Playboy magazine interviewed the famous boxing great in 1975 and quoted his outspoken attitude: “A black man should be killed if he’s messing with a white woman.” About a black woman having a relationship with a white man, he said, “Kill her too.”

In his TIME article, Lipsyte included the contrary opinion of Floyd Patterson, one of Ali’s opponents and himself a black American. Considered a crusader for Christianity and America, Patterson offered, “The image of a Black Muslim as a world heavyweight champion disgraces the sport and the nation. Cassius Clay must be beaten and the Black Muslim scourge must be removed from boxing.” Ali was outraged that Patterson had referred to him by his “slave name.” Then he pummeled Patterson in the ring.

At an age when he was eligible for military service, he was initially deemed unqualified because of not meeting educational standards. Once those qualifications were lowered, he did become eligible but his stern refusal to serve in the military ended up with him in the courts. He was tried and convicted by a jury and sent to prison for several years. Answering questioners, he said, “I ain’t got nothing against them Viet Cong.” Had his determination to stay out of uniform been based on legitimate criticism of the way the war was being conducted, his protest would have made some sense.

Never apologizing for his racism and unwillingness to serve in uniform, and wracked by Parkinson’s disease as he grew older, Ali won nationwide sympathy for decades. But his medical problems grew worse and he passed away on June 10, 2016, at 74 years of age.

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McManus_2Mr. McManus served in the U.S. Marine Corps in the late 1950s and joined the staff of The John Birch Society in August 1966. He has served various roles for the organization including Field Coordinator, Director of Public Affairs, and President. Mr. McManus has appeared on hundreds of radio and television programs and is also author of a number of educational DVDs and books. Now President Emeritus, he continues his involvement with the Society through public speaking and writing for this blog, the JBS Bulletin, and The New American.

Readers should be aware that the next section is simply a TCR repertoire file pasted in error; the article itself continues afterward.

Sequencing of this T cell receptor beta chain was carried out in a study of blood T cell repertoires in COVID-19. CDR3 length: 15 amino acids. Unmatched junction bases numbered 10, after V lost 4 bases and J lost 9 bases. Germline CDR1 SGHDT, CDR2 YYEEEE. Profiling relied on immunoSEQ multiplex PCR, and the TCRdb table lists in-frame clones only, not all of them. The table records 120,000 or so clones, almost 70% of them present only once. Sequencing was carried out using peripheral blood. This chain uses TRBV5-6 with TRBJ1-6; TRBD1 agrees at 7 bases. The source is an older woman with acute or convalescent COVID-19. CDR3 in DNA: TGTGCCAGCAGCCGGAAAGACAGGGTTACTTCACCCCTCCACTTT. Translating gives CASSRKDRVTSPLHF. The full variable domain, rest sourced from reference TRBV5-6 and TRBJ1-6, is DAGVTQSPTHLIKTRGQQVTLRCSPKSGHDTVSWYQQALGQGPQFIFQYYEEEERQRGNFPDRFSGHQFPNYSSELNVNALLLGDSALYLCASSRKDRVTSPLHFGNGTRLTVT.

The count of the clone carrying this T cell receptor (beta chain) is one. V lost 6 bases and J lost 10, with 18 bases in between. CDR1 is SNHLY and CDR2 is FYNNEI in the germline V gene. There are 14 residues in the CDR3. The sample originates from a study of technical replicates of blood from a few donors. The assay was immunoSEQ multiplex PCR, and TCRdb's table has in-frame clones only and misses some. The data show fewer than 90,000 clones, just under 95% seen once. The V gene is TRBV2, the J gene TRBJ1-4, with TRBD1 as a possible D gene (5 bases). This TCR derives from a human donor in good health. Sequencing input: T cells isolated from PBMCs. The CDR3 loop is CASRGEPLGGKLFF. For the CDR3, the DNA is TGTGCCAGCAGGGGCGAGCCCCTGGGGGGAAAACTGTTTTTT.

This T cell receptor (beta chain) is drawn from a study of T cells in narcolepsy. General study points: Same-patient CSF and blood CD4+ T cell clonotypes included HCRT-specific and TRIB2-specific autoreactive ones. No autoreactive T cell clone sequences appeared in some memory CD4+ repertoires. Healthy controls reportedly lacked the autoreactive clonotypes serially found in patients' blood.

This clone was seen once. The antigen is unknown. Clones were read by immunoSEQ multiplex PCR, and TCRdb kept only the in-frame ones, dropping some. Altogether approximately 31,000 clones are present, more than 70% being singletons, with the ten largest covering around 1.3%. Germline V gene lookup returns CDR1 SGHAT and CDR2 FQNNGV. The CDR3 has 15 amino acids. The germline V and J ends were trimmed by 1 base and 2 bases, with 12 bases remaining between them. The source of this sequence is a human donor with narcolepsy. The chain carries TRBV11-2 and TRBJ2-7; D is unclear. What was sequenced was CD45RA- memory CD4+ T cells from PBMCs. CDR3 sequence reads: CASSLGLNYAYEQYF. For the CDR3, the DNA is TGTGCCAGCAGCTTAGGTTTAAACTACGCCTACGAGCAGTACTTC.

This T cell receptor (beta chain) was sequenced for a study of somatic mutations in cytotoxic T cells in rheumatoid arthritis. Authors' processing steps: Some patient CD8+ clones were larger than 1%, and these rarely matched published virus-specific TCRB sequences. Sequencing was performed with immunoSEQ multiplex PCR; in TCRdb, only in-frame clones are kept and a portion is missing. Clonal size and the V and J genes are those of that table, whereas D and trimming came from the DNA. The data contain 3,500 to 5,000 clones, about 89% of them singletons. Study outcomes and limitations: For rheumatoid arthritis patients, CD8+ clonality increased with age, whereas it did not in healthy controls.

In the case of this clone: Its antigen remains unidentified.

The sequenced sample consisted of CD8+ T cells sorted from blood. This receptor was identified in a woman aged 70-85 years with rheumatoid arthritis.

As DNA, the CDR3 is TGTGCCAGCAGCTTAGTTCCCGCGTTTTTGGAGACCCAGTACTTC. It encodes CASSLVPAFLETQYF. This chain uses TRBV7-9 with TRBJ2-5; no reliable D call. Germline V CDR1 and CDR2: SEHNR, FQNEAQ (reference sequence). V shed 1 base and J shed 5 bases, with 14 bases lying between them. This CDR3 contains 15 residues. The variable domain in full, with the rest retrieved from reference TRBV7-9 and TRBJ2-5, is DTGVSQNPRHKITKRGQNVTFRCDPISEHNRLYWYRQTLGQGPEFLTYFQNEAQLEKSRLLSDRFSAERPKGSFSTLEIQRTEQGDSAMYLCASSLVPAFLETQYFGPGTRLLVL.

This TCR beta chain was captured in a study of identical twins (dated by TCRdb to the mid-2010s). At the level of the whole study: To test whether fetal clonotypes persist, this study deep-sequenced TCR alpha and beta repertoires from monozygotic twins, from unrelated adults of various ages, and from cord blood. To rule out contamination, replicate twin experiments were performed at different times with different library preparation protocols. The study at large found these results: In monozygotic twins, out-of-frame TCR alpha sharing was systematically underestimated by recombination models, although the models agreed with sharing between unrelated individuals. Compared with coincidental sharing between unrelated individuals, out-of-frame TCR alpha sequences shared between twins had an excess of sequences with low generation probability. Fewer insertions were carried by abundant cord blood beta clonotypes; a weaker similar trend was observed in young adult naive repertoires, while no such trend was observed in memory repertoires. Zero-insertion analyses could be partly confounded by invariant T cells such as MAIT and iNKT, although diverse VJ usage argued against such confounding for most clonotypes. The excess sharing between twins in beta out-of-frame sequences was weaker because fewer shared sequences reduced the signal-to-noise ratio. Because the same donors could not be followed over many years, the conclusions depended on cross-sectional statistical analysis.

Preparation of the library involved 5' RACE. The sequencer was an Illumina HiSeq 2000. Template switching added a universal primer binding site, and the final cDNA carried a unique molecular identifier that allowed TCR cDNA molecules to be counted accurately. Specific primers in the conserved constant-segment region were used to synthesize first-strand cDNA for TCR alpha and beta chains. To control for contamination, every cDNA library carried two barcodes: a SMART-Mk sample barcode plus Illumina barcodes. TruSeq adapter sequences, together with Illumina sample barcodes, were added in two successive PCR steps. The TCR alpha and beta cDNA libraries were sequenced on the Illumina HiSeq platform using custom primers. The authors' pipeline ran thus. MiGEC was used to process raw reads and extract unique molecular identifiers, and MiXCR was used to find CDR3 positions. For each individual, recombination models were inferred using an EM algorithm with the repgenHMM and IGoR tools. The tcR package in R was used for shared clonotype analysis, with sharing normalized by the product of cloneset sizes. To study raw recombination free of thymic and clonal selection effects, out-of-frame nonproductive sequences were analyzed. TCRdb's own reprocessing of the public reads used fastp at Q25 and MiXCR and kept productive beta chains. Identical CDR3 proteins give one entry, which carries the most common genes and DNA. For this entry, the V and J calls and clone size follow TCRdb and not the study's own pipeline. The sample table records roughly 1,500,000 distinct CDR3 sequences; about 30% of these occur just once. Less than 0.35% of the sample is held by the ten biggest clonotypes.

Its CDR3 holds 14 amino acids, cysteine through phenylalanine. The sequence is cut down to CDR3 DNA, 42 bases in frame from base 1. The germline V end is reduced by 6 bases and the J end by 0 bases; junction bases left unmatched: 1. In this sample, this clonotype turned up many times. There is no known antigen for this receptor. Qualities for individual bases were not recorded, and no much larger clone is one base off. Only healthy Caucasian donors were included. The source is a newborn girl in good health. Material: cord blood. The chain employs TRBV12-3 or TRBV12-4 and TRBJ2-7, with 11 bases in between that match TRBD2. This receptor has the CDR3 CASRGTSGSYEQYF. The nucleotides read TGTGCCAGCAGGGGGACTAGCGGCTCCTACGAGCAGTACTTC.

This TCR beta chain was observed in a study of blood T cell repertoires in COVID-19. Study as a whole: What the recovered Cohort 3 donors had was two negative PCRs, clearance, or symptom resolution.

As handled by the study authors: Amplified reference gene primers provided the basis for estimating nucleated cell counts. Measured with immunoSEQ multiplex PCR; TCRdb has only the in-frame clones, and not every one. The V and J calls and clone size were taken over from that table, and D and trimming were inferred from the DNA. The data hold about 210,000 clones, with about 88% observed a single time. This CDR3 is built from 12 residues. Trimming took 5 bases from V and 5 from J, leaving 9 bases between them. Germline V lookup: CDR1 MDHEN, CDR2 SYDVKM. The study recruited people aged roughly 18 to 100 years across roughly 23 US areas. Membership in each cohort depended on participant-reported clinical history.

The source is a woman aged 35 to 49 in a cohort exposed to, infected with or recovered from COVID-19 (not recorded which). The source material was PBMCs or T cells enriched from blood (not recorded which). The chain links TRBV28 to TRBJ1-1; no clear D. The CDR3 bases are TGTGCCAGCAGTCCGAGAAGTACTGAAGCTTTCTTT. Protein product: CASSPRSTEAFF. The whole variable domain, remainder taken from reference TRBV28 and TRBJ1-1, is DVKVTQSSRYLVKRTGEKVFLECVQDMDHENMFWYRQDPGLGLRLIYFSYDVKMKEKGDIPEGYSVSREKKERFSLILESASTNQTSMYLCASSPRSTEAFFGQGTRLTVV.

Restrooms By Choice?

Restrooms By Choice?
by JBS President Emeritus John F. McManus

As the assault on our nation’s cultural underpinnings continues, the latest attack against morality and sanity involves a choice of restrooms. If you’re a man, you can claim to be a woman and use the one where such use would in the past likely lead to your arrest. The same holds true for a woman who claims to be a man and prefers to use the men’s room. Many individuals who claim to have discovered that they have been wrongly assigned their gender identity have even submitted to medical procedures. They can deny who they are but they can’t deny nature.

The JBS action project supporting morality is a must if America is to return to its freedom-loving roots.

It will surely upset advocates of the so-called transgender craze to hear an opposing view – one that says each person’s gender results from action completely outside of any human being’s decision. Gender arrives at conception and it marks an individual for life. No tinkering, medical procedure, personal desire, or government edict can legitimately change that.

In the first chapter of Genesis verse 17, one can learn of the Almighty’s launching of the human race. The holy book tells us in clear terms, “… male and female He created them.” From then until now and beyond, a new human being is either male or female from conception. Even before birth, the newly conceived human’s chromosomes have determined its gender. In our country, as in most others, a newborn infant’s gender will also be recorded on a birth certificate that will forever indicate that person as either male or female.